Saltfish, Rum & Jamericans

My mother and I stood in line for a coconut. My feet sank into the hot Caribbean sand as we waited with the other tourists. We were an eager flock of seagulls who spotted a beach-goer tossing bread crumbs into the horizon. The man was using a machete to decapitate the green coconuts, where inside the smooth hollow shell was pure coconut water. It was subtly sweet and lukewarm. And like every other beverage served on the resort, it came with a paper straw. The man handed each of us a coconut. My mother gave him a few hamburger-folded dollars for his service even though the coconut was free of charge. This luxury was one of the many amenities included in the all-inclusive aspect of the Hotel Riu Montego Bay. 

The bay is in the north-east of the Island, which is confined by the turquoise water of the Caribbean Sea. This was my first time in Jamaica. It is the fourth largest Island in the Caribbean Sea, taking up 4,243 square miles. This is about less than half the size of New Jersey, which is 8,729 square miles. It is also one of the five Islands that makes up the Great Antilles. The remaining four Islands are Cuba, Hispaniola (which divides into Haiti and the Dominican Republic), Puerto Rico, and the Cayman Island. In relation to these Islands, Jamaica is south of Cuba and west of Hispaniola. One thing that distinguishes Jamaica from its neighboring countries is its cuisine. I guess it would also be appropriate to include signature cocktails too. 

Two years ago, I had sustained the dietary lifestyle of a vegetarian. This is a person who abstains from consuming meats such as fish and poultry. I also wasn’t much a fan of dairy milk, but still drank it every now-and-then. However, I will admit, sunny-side eggs with a drizzle of honey and rosemary are delightful. But let me tell you— while in Jamaica, I tried oxtail, curry goat, octopus, and jerked chicken. It was a divine meat galore, and I had once been a vegetarian for six consecutive years. Across from the man handing out coconuts on the beach was the jerk chicken shack. It was small and made of authentic materials. The balmy breezes would come by and sweep the smoke into the air, along with little red sparks that made popping noises as they catapulted off the grill. Despite the popularity of jerked chicken, several natives claimed that their favorite cuisine is saltfish. 

The national dish of Jamaica is the ackee and saltfish. Ackee is a type of fruit that belongs to the Sapindaceae plant family. Lychee is also a part of this same plant family. Ackee has a bright red exterior and it exposes a yellow flesh and three seeds that look like shiny black olives. This fruit is boiled and sautéed with onions, peppers, tomatoes, spices, and saltfish. Saltfish is also known as salt cod— the Atlantic cod. 

My mother, two brothers, and I went on an excursion with a group and a tour guide to see the Dunn’s River Falls. The group consists of maybe a dozen other people. We all got on the big blue bus labeled “29” in a fat dark text. It took nearly an hour and a half to reach our destination to the waterfall in Ocho Rios, Jamaica. This is where we were to form a line and lock hands while climbing up the 180 foot tall waterfall. Mama “D” instructed us all to hold hands to ensure no one would slip or get injured on the way up the fall. I learned that the darker rocks are the slippery ones. You have to watch out for these ones.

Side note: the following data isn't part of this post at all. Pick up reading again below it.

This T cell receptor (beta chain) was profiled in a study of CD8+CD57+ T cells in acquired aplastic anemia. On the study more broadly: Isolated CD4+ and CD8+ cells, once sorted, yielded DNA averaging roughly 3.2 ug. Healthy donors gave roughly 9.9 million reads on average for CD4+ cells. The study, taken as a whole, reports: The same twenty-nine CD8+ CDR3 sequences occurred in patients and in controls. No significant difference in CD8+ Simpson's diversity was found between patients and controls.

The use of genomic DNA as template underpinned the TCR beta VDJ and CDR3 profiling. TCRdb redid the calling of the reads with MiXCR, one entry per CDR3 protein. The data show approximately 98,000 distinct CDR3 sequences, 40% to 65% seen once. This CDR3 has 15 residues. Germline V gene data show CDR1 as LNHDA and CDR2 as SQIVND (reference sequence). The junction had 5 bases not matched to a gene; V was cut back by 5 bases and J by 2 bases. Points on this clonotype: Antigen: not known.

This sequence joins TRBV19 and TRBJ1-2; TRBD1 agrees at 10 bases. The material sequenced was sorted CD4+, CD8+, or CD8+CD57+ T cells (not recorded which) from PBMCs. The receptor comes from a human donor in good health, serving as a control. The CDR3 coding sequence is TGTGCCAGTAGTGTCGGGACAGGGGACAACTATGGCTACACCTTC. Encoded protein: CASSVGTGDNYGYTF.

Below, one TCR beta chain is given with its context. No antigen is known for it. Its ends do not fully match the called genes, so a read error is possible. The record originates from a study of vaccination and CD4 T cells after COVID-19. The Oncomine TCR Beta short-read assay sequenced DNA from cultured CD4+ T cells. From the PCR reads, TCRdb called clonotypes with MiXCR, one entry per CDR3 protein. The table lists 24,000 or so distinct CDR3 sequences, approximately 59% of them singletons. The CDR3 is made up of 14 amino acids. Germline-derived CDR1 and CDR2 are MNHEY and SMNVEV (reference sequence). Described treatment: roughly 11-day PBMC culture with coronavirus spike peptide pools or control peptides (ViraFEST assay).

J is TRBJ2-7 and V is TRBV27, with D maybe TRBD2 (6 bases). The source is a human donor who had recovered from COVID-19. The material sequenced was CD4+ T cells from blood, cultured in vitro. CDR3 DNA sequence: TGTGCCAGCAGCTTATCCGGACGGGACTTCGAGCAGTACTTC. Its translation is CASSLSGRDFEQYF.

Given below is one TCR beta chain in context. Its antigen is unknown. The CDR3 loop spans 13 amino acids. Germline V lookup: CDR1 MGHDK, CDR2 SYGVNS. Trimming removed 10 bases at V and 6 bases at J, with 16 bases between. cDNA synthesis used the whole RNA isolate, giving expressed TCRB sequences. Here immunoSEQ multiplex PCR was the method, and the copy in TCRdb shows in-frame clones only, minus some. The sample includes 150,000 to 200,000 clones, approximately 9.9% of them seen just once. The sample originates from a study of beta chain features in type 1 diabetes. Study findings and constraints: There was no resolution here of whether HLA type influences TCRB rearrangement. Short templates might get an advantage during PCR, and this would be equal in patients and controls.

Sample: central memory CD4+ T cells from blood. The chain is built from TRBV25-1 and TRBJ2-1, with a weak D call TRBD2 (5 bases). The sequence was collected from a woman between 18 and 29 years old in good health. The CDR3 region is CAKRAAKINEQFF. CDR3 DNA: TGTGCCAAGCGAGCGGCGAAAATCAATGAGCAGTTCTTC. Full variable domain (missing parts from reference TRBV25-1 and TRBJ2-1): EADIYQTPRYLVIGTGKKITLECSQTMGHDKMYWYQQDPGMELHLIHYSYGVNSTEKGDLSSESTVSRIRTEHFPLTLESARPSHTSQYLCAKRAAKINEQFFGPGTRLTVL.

Mama D was our tour guide, a native woman in a polka-dotted blouse that was tucked into her knee length pencil skirt. She taught us a few things besides what the National Dish of Jamaica is. On the ride there, she asked us if we have tried the Red Stripe beer and Jamaican Blue Mountain Coffee. Red Stripe is a pale gold lager beer brewed by the manufacturer Desnoes & Geddes. My younger brother, Mason, seemed to be a fan of the beer there. Luckily for him, he makes the cutoff for the legal drinking age which is eighteen years old. Not so luckily, I woke up in the middle of the night to use the bathroom to find vomit on the side of the toilet. Mason must have had too many beers from the resort bars. The bar drinks were also included in the all-inclusive benefit of the hotel. 

Upon our arrival and check-in, two tour guides approached me, my mother, and brothers with iced refreshments. They handed us pink lemonade and mango juice in transparent cups. One of the ladies was named Rose-Marie and she told us about the Bob Marley with Rum cocktail. This was her favorite drink from the bar, and it was excluded from the list of cocktails. The Bob Marley with Rum is Rastafarian-inspired with layers of vibrant-colored slush. It consists of blue curacao, strawberry daiquiri, fresh mango, tart lime juice, and light rum. Mama D told use a little bit about rum cakes and the uses for white rum in home remedies. 

White rum can be used to relief one of a cold. One of these home remedies require squeezing fresh lime into a shot of white rum, and then digesting it. The lime, along with other citrus fruits, is plentiful in vitamin C which supports a healthier immune system. In a few minutes, there should be a difference. A shot of white rum can also be mixed with Jamaican Blue Mountain Coffee and digested to relieve flu symptoms. Lastly, it can be used by applying directly to the skin to alleviate fever, aching joints, and cold symptoms. Mama D said that when children got colds, their mothers used to rub the white rum all over them and wrap them up in a blanket until the child got hot and sweated out the cold. These things were important to know in the integration to becoming a Jamerican. At least, Mama D thought we were all worthy of this title. “If you are American and in Jamaica, that qualified you as an official Jamericans.” she told us.


Photo by Kevin Sanon on Unsplash